Networking

Power: How to Get It, Use It, and Keep It

Getting a job, having control over your work, and holding on to a job all require more than simply excelling at what you do. They require an understanding of power. According to Professor Pfeffer, individual power comes from political skill, which is characterized by social astuteness, networking ability, interpersonal influence, and “apparent” sincerity. And power comes from knowing the rules of the game, recognizing the power of others, and—most of all—being willing and able to play the game.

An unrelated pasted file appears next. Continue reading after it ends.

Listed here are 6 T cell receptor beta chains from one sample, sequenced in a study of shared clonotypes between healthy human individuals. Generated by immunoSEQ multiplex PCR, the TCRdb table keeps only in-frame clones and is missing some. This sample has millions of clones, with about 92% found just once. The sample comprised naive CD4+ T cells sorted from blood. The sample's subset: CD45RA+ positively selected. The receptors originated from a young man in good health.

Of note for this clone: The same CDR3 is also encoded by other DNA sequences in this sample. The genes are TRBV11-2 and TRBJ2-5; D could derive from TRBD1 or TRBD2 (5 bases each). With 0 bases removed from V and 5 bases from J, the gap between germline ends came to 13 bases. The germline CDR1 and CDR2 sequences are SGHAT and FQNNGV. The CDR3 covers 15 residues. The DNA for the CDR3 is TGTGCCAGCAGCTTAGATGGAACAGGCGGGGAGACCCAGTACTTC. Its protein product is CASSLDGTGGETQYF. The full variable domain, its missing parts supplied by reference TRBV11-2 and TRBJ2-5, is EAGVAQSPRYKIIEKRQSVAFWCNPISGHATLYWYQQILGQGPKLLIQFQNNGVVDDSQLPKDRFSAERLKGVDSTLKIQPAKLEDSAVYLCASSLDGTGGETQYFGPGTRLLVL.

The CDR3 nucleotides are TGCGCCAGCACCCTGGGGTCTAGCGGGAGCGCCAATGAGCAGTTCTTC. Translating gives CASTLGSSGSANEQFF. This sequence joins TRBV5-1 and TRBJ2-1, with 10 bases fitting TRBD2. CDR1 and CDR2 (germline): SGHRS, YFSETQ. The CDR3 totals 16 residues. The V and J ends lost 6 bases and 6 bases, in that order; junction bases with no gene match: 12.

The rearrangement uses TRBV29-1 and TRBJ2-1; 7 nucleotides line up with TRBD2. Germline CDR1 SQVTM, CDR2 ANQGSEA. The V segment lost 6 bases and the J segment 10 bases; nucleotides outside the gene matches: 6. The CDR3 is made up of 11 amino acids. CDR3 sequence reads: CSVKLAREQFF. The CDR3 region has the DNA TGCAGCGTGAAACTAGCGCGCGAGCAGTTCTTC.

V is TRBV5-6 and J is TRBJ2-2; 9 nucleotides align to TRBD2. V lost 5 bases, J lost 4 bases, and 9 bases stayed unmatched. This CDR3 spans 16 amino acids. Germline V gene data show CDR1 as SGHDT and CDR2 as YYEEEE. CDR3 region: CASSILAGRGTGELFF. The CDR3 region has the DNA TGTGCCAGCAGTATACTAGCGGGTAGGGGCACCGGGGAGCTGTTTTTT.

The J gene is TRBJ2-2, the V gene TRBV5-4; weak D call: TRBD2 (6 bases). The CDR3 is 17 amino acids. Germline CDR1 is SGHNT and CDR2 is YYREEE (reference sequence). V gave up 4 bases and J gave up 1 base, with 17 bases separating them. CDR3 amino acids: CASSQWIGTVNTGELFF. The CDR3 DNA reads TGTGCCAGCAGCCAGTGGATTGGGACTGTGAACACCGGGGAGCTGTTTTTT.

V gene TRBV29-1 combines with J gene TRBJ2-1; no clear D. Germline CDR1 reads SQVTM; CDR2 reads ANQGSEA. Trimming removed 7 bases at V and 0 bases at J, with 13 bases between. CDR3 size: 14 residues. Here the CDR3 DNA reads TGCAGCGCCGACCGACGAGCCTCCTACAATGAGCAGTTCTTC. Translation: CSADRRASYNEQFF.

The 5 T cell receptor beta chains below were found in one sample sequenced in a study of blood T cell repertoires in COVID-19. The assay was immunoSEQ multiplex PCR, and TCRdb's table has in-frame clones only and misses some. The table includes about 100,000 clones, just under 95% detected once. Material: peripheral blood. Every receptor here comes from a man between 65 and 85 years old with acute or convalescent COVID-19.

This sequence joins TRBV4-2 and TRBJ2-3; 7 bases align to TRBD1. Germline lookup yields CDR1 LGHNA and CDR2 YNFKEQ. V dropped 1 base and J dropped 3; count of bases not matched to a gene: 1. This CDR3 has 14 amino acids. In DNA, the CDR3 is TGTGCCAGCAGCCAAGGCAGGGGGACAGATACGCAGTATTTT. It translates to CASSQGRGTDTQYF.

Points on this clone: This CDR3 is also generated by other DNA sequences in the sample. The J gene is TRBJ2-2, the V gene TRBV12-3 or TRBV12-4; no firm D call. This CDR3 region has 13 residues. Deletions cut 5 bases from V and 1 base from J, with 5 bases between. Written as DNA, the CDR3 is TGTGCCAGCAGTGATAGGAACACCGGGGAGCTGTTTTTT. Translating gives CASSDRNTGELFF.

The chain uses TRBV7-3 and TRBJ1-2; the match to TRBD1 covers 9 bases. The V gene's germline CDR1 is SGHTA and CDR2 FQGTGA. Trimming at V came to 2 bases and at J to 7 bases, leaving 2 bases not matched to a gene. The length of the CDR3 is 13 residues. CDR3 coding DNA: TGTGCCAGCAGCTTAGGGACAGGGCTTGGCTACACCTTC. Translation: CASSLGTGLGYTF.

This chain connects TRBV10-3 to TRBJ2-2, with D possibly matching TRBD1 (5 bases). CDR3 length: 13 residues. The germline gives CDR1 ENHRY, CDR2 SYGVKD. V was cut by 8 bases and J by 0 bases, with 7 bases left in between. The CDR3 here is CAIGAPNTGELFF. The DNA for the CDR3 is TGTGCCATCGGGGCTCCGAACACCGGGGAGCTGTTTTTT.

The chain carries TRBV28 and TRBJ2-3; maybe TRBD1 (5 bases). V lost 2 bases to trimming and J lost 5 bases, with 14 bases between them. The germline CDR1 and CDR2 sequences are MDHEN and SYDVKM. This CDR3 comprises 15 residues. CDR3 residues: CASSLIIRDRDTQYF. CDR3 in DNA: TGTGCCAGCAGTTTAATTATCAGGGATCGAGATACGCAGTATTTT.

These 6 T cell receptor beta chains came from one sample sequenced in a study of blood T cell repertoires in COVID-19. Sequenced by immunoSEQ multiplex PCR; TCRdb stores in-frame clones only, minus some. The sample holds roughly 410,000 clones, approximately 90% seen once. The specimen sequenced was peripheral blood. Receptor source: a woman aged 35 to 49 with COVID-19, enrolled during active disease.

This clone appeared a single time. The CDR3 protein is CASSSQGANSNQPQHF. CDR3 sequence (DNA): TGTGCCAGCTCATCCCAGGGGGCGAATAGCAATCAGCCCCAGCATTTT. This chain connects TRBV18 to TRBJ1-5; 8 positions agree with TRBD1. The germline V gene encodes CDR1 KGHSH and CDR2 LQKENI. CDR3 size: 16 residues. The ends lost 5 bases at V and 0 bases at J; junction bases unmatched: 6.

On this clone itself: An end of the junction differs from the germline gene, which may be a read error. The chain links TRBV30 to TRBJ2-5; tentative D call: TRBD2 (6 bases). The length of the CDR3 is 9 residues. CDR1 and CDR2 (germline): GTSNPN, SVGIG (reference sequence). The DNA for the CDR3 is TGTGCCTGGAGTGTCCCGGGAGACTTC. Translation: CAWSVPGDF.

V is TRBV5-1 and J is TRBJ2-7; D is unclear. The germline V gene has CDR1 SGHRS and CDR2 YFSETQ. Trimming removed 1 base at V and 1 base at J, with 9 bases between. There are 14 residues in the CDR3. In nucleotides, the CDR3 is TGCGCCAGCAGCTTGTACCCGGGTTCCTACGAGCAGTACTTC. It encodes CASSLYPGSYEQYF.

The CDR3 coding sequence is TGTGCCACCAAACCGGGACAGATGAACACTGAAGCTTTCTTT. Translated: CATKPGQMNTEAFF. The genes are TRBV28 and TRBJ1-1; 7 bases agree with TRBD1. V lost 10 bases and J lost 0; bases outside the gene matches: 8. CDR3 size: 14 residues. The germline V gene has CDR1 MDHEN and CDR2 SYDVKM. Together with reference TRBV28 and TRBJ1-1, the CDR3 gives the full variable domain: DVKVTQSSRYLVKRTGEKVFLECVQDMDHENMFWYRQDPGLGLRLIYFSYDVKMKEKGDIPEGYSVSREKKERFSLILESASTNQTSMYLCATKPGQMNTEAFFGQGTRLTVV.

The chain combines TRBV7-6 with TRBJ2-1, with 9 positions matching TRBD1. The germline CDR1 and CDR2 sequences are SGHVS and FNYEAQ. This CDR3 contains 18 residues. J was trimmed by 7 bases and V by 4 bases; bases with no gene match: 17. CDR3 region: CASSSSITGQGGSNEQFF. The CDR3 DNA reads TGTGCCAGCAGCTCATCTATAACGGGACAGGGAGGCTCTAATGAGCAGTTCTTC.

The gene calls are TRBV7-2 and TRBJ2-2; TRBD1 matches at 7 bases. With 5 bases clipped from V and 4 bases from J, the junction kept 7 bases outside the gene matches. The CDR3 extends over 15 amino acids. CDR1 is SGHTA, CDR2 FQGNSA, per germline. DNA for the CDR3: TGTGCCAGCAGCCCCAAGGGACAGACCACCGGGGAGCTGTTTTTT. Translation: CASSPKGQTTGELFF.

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Building Personal Networks

Networks can be powerful career tools, helping to drive performance and build influence. But they benefit organizations as well, enhancing productivity and improving communication between disparate business units and functions. Professor James Baron offers concrete suggestions for building an effective and efficient personal network.

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